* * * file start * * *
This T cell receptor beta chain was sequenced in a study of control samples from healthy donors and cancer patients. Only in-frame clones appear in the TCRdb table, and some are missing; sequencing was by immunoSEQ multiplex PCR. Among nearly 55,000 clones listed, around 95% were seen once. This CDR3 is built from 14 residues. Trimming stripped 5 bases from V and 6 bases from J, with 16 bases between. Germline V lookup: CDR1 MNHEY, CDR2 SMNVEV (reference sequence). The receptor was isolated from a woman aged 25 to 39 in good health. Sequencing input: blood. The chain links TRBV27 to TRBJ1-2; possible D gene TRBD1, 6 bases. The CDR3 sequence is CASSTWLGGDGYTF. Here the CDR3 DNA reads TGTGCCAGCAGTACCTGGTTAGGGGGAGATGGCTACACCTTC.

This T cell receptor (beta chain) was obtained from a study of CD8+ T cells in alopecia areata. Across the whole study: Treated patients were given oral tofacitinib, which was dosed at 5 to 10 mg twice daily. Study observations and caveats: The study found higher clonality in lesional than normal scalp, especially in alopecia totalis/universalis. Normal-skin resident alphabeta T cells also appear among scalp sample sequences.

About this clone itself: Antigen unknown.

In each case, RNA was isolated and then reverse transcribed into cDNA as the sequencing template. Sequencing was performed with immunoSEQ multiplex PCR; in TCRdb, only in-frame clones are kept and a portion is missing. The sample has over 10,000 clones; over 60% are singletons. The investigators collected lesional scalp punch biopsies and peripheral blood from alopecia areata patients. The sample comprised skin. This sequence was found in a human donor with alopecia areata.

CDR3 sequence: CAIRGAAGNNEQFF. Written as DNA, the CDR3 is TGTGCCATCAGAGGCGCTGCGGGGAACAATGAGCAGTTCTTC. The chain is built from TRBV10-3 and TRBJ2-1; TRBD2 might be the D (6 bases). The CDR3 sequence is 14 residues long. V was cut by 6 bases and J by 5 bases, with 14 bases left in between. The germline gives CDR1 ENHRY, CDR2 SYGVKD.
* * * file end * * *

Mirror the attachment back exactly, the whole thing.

This T cell receptor beta chain was sequenced in a study of control samples from healthy donors and cancer patients. Only in-frame clones appear in the TCRdb table, and some are missing; sequencing was by immunoSEQ multiplex PCR. Among nearly 55,000 clones listed, around 95% were seen once. This CDR3 is built from 14 residues. Trimming stripped 5 bases from V and 6 bases from J, with 16 bases between. Germline V lookup: CDR1 MNHEY, CDR2 SMNVEV (reference sequence). The receptor was isolated from a woman aged 25 to 39 in good health. Sequencing input: blood. The chain links TRBV27 to TRBJ1-2; possible D gene TRBD1, 6 bases. The CDR3 sequence is CASSTWLGGDGYTF. Here the CDR3 DNA reads TGTGCCAGCAGTACCTGGTTAGGGGGAGATGGCTACACCTTC.

This T cell receptor (beta chain) was obtained from a study of CD8+ T cells in alopecia areata. Across the whole study: Treated patients were given oral tofacitinib, which was dosed at 5 to 10 mg twice daily. Study observations and caveats: The study found higher clonality in lesional than normal scalp, especially in alopecia totalis/universalis. Normal-skin resident alphabeta T cells also appear among scalp sample sequences.

About this clone itself: Antigen unknown.

In each case, RNA was isolated and then reverse transcribed into cDNA as the sequencing template. Sequencing was performed with immunoSEQ multiplex PCR; in TCRdb, only in-frame clones are kept and a portion is missing. The sample has over 10,000 clones; over 60% are singletons. The investigators collected lesional scalp punch biopsies and peripheral blood from alopecia areata patients. The sample comprised skin. This sequence was found in a human donor with alopecia areata.

CDR3 sequence: CAIRGAAGNNEQFF. Written as DNA, the CDR3 is TGTGCCATCAGAGGCGCTGCGGGGAACAATGAGCAGTTCTTC. The chain is built from TRBV10-3 and TRBJ2-1; TRBD2 might be the D (6 bases). The CDR3 sequence is 14 residues long. V was cut by 6 bases and J by 5 bases, with 14 bases left in between. The germline gives CDR1 ENHRY, CDR2 SYGVKD.